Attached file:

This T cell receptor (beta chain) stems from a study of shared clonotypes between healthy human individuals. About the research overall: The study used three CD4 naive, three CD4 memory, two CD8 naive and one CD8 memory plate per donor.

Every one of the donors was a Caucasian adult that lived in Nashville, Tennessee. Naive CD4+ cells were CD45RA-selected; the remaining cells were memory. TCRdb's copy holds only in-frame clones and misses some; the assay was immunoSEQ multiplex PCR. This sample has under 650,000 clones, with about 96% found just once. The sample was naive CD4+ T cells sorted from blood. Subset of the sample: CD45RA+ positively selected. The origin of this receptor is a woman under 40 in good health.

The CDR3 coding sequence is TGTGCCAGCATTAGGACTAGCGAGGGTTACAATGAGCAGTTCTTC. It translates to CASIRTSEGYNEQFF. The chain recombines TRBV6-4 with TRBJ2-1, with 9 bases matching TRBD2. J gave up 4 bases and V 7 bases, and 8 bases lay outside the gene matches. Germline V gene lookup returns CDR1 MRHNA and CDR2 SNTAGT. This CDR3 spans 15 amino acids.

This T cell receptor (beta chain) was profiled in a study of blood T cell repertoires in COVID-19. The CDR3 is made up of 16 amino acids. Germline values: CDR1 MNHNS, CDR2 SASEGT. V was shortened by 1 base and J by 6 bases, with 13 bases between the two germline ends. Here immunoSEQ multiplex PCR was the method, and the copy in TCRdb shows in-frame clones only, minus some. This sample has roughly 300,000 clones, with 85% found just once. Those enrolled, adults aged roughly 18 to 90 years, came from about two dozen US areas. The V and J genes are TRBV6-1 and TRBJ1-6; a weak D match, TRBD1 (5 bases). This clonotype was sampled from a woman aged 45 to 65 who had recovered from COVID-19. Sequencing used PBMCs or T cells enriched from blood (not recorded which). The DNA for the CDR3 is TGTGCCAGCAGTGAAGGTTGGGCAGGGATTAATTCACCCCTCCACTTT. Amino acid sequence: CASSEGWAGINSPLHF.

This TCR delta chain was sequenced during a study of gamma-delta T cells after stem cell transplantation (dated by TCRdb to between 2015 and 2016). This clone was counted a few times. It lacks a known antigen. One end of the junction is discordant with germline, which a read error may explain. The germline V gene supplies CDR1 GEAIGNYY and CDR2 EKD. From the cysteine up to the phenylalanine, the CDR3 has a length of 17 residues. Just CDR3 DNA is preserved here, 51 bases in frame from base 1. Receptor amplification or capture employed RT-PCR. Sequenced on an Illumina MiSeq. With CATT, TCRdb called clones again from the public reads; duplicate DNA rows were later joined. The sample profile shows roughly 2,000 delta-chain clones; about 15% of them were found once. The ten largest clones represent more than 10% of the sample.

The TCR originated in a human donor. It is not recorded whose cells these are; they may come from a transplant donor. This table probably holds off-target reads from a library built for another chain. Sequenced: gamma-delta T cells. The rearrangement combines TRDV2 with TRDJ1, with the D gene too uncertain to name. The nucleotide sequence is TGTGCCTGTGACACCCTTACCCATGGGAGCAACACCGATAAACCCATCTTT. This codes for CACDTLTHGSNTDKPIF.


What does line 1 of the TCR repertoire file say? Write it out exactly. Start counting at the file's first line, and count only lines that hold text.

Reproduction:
This T cell receptor (beta chain) stems from a study of shared clonotypes between healthy human individuals. About the research overall: The study used three CD4 naive, three CD4 memory, two CD8 naive and one CD8 memory plate per donor.